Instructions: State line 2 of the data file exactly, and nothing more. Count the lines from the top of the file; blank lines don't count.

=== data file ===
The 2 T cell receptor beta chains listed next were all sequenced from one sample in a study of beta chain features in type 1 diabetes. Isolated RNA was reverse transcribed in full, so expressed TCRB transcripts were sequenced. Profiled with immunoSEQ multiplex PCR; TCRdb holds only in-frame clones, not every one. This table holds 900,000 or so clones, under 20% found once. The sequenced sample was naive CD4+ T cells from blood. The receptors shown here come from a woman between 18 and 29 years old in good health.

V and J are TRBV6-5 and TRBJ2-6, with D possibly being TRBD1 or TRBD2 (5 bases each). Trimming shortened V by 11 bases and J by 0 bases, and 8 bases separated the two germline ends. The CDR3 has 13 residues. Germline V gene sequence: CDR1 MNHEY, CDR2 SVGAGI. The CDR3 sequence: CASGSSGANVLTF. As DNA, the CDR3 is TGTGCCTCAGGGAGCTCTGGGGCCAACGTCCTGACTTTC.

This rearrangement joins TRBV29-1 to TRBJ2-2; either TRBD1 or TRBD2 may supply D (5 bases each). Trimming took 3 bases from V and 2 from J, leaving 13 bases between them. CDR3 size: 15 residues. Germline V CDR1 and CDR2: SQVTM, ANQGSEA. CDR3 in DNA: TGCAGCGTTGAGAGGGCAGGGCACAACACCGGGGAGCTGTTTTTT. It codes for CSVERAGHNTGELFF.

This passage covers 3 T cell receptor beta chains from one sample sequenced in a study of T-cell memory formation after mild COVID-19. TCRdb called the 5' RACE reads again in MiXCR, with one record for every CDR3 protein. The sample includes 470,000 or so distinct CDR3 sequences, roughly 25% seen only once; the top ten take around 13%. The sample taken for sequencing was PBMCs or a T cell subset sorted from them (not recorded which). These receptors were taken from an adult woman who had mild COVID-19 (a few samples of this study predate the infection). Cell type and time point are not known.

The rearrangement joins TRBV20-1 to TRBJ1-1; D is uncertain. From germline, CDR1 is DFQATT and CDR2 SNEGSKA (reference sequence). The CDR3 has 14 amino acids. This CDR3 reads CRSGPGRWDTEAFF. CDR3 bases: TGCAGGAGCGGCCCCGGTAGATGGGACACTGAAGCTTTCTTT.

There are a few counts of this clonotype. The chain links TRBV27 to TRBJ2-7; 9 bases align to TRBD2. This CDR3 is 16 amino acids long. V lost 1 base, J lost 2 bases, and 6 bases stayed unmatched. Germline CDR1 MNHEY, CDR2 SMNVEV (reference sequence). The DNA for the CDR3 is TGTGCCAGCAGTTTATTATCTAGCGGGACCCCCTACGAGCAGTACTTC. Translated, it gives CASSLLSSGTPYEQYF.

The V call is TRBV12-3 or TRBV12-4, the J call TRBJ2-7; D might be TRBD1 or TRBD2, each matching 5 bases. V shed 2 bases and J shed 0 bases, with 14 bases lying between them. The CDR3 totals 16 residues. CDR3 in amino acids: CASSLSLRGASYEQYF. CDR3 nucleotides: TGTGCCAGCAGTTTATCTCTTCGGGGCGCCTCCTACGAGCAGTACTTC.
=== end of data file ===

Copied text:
V and J are TRBV6-5 and TRBJ2-6, with D possibly being TRBD1 or TRBD2 (5 bases each). Trimming shortened V by 11 bases and J by 0 bases, and 8 bases separated the two germline ends. The CDR3 has 13 residues. Germline V gene sequence: CDR1 MNHEY, CDR2 SVGAGI. The CDR3 sequence: CASGSSGANVLTF. As DNA, the CDR3 is TGTGCCTCAGGGAGCTCTGGGGCCAACGTCCTGACTTTC.